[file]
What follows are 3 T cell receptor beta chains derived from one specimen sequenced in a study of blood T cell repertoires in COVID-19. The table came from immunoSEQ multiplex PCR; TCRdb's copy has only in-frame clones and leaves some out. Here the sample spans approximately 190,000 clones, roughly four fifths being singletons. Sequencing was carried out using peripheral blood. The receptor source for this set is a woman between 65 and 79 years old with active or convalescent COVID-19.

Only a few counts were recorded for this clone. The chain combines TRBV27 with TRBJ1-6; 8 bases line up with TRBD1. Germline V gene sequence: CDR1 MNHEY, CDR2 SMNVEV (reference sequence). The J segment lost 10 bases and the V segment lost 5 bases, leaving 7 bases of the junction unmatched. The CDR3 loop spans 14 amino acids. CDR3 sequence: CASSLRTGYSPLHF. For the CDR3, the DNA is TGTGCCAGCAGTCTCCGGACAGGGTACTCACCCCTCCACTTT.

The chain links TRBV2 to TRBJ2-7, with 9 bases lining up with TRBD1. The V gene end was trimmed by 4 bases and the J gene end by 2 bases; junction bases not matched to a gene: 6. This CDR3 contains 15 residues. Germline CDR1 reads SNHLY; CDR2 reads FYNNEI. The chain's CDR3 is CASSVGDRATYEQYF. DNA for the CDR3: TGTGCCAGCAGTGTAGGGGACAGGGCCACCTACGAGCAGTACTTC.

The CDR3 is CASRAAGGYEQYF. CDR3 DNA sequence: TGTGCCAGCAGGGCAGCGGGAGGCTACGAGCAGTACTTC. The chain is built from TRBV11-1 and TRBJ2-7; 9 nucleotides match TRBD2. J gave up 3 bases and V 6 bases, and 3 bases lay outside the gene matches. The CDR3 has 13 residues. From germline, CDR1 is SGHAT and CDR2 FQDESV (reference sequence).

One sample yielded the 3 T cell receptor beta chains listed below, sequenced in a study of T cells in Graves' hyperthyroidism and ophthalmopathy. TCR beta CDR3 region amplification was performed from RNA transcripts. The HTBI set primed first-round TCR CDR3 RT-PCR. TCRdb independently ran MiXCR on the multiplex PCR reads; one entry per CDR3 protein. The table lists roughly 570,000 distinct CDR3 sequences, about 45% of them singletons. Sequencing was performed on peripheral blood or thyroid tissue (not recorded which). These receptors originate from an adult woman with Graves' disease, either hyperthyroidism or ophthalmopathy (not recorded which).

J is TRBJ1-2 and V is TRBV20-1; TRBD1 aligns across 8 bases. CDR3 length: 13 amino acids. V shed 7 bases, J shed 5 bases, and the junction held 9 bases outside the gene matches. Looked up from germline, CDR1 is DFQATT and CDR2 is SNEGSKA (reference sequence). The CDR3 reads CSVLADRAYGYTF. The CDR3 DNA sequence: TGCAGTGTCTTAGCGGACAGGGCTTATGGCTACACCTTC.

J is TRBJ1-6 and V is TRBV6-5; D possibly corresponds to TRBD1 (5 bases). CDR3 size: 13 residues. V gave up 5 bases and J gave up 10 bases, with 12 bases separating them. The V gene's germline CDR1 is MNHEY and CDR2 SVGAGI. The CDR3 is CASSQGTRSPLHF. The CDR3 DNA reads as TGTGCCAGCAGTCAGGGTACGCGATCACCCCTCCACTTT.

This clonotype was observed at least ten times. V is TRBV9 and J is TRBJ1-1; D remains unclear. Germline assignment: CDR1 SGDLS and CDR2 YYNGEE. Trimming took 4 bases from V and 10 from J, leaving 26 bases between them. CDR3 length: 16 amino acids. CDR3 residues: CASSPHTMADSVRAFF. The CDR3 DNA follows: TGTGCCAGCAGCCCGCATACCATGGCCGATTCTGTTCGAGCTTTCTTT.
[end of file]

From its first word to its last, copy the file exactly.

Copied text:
What follows are 3 T cell receptor beta chains derived from one specimen sequenced in a study of blood T cell repertoires in COVID-19. The table came from immunoSEQ multiplex PCR; TCRdb's copy has only in-frame clones and leaves some out. Here the sample spans approximately 190,000 clones, roughly four fifths being singletons. Sequencing was carried out using peripheral blood. The receptor source for this set is a woman between 65 and 79 years old with active or convalescent COVID-19.

Only a few counts were recorded for this clone. The chain combines TRBV27 with TRBJ1-6; 8 bases line up with TRBD1. Germline V gene sequence: CDR1 MNHEY, CDR2 SMNVEV (reference sequence). The J segment lost 10 bases and the V segment lost 5 bases, leaving 7 bases of the junction unmatched. The CDR3 loop spans 14 amino acids. CDR3 sequence: CASSLRTGYSPLHF. For the CDR3, the DNA is TGTGCCAGCAGTCTCCGGACAGGGTACTCACCCCTCCACTTT.

The chain links TRBV2 to TRBJ2-7, with 9 bases lining up with TRBD1. The V gene end was trimmed by 4 bases and the J gene end by 2 bases; junction bases not matched to a gene: 6. This CDR3 contains 15 residues. Germline CDR1 reads SNHLY; CDR2 reads FYNNEI. The chain's CDR3 is CASSVGDRATYEQYF. DNA for the CDR3: TGTGCCAGCAGTGTAGGGGACAGGGCCACCTACGAGCAGTACTTC.

The CDR3 is CASRAAGGYEQYF. CDR3 DNA sequence: TGTGCCAGCAGGGCAGCGGGAGGCTACGAGCAGTACTTC. The chain is built from TRBV11-1 and TRBJ2-7; 9 nucleotides match TRBD2. J gave up 3 bases and V 6 bases, and 3 bases lay outside the gene matches. The CDR3 has 13 residues. From germline, CDR1 is SGHAT and CDR2 FQDESV (reference sequence).

One sample yielded the 3 T cell receptor beta chains listed below, sequenced in a study of T cells in Graves' hyperthyroidism and ophthalmopathy. TCR beta CDR3 region amplification was performed from RNA transcripts. The HTBI set primed first-round TCR CDR3 RT-PCR. TCRdb independently ran MiXCR on the multiplex PCR reads; one entry per CDR3 protein. The table lists roughly 570,000 distinct CDR3 sequences, about 45% of them singletons. Sequencing was performed on peripheral blood or thyroid tissue (not recorded which). These receptors originate from an adult woman with Graves' disease, either hyperthyroidism or ophthalmopathy (not recorded which).

J is TRBJ1-2 and V is TRBV20-1; TRBD1 aligns across 8 bases. CDR3 length: 13 amino acids. V shed 7 bases, J shed 5 bases, and the junction held 9 bases outside the gene matches. Looked up from germline, CDR1 is DFQATT and CDR2 is SNEGSKA (reference sequence). The CDR3 reads CSVLADRAYGYTF. The CDR3 DNA sequence: TGCAGTGTCTTAGCGGACAGGGCTTATGGCTACACCTTC.

J is TRBJ1-6 and V is TRBV6-5; D possibly corresponds to TRBD1 (5 bases). CDR3 size: 13 residues. V gave up 5 bases and J gave up 10 bases, with 12 bases separating them. The V gene's germline CDR1 is MNHEY and CDR2 SVGAGI. The CDR3 is CASSQGTRSPLHF. The CDR3 DNA reads as TGTGCCAGCAGTCAGGGTACGCGATCACCCCTCCACTTT.

This clonotype was observed at least ten times. V is TRBV9 and J is TRBJ1-1; D remains unclear. Germline assignment: CDR1 SGDLS and CDR2 YYNGEE. Trimming took 4 bases from V and 10 from J, leaving 26 bases between them. CDR3 length: 16 amino acids. CDR3 residues: CASSPHTMADSVRAFF. The CDR3 DNA follows: TGTGCCAGCAGCCCGCATACCATGGCCGATTCTGTTCGAGCTTTCTTT.